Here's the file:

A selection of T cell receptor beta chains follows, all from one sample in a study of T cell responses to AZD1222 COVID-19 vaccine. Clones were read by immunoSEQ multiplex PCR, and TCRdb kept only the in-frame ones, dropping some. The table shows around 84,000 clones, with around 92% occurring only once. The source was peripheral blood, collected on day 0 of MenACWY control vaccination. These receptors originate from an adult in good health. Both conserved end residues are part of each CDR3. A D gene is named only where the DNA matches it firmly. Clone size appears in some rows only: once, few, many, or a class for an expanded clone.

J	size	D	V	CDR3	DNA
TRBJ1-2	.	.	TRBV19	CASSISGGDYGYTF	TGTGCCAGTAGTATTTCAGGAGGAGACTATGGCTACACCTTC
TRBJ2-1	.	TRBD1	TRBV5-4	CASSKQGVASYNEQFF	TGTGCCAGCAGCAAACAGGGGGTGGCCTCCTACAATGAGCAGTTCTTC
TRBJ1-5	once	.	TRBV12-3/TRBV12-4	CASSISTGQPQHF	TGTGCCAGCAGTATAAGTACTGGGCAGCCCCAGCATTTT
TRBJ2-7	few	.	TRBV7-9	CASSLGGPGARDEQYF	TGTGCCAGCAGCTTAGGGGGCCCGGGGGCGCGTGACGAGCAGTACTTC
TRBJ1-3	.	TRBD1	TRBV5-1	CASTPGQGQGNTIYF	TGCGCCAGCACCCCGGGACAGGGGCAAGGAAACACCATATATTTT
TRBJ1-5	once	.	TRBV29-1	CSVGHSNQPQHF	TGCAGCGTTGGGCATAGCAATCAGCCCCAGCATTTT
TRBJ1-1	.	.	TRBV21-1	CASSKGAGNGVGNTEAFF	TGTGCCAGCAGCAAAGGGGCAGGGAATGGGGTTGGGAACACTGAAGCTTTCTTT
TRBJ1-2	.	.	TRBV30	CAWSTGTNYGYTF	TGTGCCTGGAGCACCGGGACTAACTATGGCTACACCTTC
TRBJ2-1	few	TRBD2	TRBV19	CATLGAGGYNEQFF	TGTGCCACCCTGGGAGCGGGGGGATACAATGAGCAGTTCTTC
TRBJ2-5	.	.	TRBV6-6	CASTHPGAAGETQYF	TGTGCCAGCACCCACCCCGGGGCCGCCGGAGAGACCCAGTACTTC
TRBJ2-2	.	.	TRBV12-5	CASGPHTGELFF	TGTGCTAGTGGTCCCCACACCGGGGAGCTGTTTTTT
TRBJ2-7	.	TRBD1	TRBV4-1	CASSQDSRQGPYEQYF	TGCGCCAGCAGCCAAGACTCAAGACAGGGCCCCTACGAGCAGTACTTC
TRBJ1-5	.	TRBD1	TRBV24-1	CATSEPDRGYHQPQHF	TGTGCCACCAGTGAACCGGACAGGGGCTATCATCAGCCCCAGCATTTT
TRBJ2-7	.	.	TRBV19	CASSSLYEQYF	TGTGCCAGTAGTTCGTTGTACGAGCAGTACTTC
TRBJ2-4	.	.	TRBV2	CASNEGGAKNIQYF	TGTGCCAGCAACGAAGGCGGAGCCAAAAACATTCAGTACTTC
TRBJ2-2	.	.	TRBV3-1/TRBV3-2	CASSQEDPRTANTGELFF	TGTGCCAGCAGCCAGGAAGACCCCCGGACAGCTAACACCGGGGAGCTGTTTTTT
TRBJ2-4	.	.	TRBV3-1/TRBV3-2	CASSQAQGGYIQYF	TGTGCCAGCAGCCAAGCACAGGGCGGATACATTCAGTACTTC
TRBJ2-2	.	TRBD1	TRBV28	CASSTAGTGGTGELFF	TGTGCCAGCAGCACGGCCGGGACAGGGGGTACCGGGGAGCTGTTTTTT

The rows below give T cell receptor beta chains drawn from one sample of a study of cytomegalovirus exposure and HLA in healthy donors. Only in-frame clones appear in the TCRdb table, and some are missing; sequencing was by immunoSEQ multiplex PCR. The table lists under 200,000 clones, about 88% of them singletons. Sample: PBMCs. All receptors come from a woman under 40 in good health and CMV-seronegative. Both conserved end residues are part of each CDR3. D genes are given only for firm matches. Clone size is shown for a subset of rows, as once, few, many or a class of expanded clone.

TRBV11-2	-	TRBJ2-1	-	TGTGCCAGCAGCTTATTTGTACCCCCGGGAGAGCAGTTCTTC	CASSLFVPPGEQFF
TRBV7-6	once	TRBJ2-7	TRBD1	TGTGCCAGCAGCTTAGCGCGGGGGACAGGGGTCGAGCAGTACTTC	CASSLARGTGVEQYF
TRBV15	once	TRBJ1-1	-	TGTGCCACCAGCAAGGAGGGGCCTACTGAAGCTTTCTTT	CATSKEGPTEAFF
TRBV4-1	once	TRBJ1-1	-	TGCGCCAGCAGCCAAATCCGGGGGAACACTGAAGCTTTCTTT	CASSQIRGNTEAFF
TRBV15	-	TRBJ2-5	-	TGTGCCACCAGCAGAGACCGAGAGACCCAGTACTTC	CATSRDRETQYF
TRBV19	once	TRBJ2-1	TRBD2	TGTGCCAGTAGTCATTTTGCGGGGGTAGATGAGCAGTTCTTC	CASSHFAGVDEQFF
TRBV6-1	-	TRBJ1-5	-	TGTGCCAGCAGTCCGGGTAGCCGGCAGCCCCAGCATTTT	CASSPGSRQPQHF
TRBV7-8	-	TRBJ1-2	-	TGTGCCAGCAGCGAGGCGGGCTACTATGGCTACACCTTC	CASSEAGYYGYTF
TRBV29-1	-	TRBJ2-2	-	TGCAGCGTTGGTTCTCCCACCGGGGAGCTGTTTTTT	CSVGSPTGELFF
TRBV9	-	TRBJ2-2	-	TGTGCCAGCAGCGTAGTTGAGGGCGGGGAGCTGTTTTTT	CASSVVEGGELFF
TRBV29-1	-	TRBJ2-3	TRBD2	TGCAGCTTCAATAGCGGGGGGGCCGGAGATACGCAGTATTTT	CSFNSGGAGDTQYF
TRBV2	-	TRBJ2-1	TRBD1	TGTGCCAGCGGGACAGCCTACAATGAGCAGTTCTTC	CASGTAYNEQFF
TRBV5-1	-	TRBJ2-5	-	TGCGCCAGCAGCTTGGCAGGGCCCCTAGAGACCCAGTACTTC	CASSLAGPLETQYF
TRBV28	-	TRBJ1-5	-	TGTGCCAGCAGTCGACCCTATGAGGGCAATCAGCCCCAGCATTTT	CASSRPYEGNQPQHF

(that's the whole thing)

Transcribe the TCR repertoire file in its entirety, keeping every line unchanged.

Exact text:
A selection of T cell receptor beta chains follows, all from one sample in a study of T cell responses to AZD1222 COVID-19 vaccine. Clones were read by immunoSEQ multiplex PCR, and TCRdb kept only the in-frame ones, dropping some. The table shows around 84,000 clones, with around 92% occurring only once. The source was peripheral blood, collected on day 0 of MenACWY control vaccination. These receptors originate from an adult in good health. Both conserved end residues are part of each CDR3. A D gene is named only where the DNA matches it firmly. Clone size appears in some rows only: once, few, many, or a class for an expanded clone.

J	size	D	V	CDR3	DNA
TRBJ1-2	.	.	TRBV19	CASSISGGDYGYTF	TGTGCCAGTAGTATTTCAGGAGGAGACTATGGCTACACCTTC
TRBJ2-1	.	TRBD1	TRBV5-4	CASSKQGVASYNEQFF	TGTGCCAGCAGCAAACAGGGGGTGGCCTCCTACAATGAGCAGTTCTTC
TRBJ1-5	once	.	TRBV12-3/TRBV12-4	CASSISTGQPQHF	TGTGCCAGCAGTATAAGTACTGGGCAGCCCCAGCATTTT
TRBJ2-7	few	.	TRBV7-9	CASSLGGPGARDEQYF	TGTGCCAGCAGCTTAGGGGGCCCGGGGGCGCGTGACGAGCAGTACTTC
TRBJ1-3	.	TRBD1	TRBV5-1	CASTPGQGQGNTIYF	TGCGCCAGCACCCCGGGACAGGGGCAAGGAAACACCATATATTTT
TRBJ1-5	once	.	TRBV29-1	CSVGHSNQPQHF	TGCAGCGTTGGGCATAGCAATCAGCCCCAGCATTTT
TRBJ1-1	.	.	TRBV21-1	CASSKGAGNGVGNTEAFF	TGTGCCAGCAGCAAAGGGGCAGGGAATGGGGTTGGGAACACTGAAGCTTTCTTT
TRBJ1-2	.	.	TRBV30	CAWSTGTNYGYTF	TGTGCCTGGAGCACCGGGACTAACTATGGCTACACCTTC
TRBJ2-1	few	TRBD2	TRBV19	CATLGAGGYNEQFF	TGTGCCACCCTGGGAGCGGGGGGATACAATGAGCAGTTCTTC
TRBJ2-5	.	.	TRBV6-6	CASTHPGAAGETQYF	TGTGCCAGCACCCACCCCGGGGCCGCCGGAGAGACCCAGTACTTC
TRBJ2-2	.	.	TRBV12-5	CASGPHTGELFF	TGTGCTAGTGGTCCCCACACCGGGGAGCTGTTTTTT
TRBJ2-7	.	TRBD1	TRBV4-1	CASSQDSRQGPYEQYF	TGCGCCAGCAGCCAAGACTCAAGACAGGGCCCCTACGAGCAGTACTTC
TRBJ1-5	.	TRBD1	TRBV24-1	CATSEPDRGYHQPQHF	TGTGCCACCAGTGAACCGGACAGGGGCTATCATCAGCCCCAGCATTTT
TRBJ2-7	.	.	TRBV19	CASSSLYEQYF	TGTGCCAGTAGTTCGTTGTACGAGCAGTACTTC
TRBJ2-4	.	.	TRBV2	CASNEGGAKNIQYF	TGTGCCAGCAACGAAGGCGGAGCCAAAAACATTCAGTACTTC
TRBJ2-2	.	.	TRBV3-1/TRBV3-2	CASSQEDPRTANTGELFF	TGTGCCAGCAGCCAGGAAGACCCCCGGACAGCTAACACCGGGGAGCTGTTTTTT
TRBJ2-4	.	.	TRBV3-1/TRBV3-2	CASSQAQGGYIQYF	TGTGCCAGCAGCCAAGCACAGGGCGGATACATTCAGTACTTC
TRBJ2-2	.	TRBD1	TRBV28	CASSTAGTGGTGELFF	TGTGCCAGCAGCACGGCCGGGACAGGGGGTACCGGGGAGCTGTTTTTT

The rows below give T cell receptor beta chains drawn from one sample of a study of cytomegalovirus exposure and HLA in healthy donors. Only in-frame clones appear in the TCRdb table, and some are missing; sequencing was by immunoSEQ multiplex PCR. The table lists under 200,000 clones, about 88% of them singletons. Sample: PBMCs. All receptors come from a woman under 40 in good health and CMV-seronegative. Both conserved end residues are part of each CDR3. D genes are given only for firm matches. Clone size is shown for a subset of rows, as once, few, many or a class of expanded clone.

TRBV11-2	-	TRBJ2-1	-	TGTGCCAGCAGCTTATTTGTACCCCCGGGAGAGCAGTTCTTC	CASSLFVPPGEQFF
TRBV7-6	once	TRBJ2-7	TRBD1	TGTGCCAGCAGCTTAGCGCGGGGGACAGGGGTCGAGCAGTACTTC	CASSLARGTGVEQYF
TRBV15	once	TRBJ1-1	-	TGTGCCACCAGCAAGGAGGGGCCTACTGAAGCTTTCTTT	CATSKEGPTEAFF
TRBV4-1	once	TRBJ1-1	-	TGCGCCAGCAGCCAAATCCGGGGGAACACTGAAGCTTTCTTT	CASSQIRGNTEAFF
TRBV15	-	TRBJ2-5	-	TGTGCCACCAGCAGAGACCGAGAGACCCAGTACTTC	CATSRDRETQYF
TRBV19	once	TRBJ2-1	TRBD2	TGTGCCAGTAGTCATTTTGCGGGGGTAGATGAGCAGTTCTTC	CASSHFAGVDEQFF
TRBV6-1	-	TRBJ1-5	-	TGTGCCAGCAGTCCGGGTAGCCGGCAGCCCCAGCATTTT	CASSPGSRQPQHF
TRBV7-8	-	TRBJ1-2	-	TGTGCCAGCAGCGAGGCGGGCTACTATGGCTACACCTTC	CASSEAGYYGYTF
TRBV29-1	-	TRBJ2-2	-	TGCAGCGTTGGTTCTCCCACCGGGGAGCTGTTTTTT	CSVGSPTGELFF
TRBV9	-	TRBJ2-2	-	TGTGCCAGCAGCGTAGTTGAGGGCGGGGAGCTGTTTTTT	CASSVVEGGELFF
TRBV29-1	-	TRBJ2-3	TRBD2	TGCAGCTTCAATAGCGGGGGGGCCGGAGATACGCAGTATTTT	CSFNSGGAGDTQYF
TRBV2	-	TRBJ2-1	TRBD1	TGTGCCAGCGGGACAGCCTACAATGAGCAGTTCTTC	CASGTAYNEQFF
TRBV5-1	-	TRBJ2-5	-	TGCGCCAGCAGCTTGGCAGGGCCCCTAGAGACCCAGTACTTC	CASSLAGPLETQYF
TRBV28	-	TRBJ1-5	-	TGTGCCAGCAGTCGACCCTATGAGGGCAATCAGCCCCAGCATTTT	CASSRPYEGNQPQHF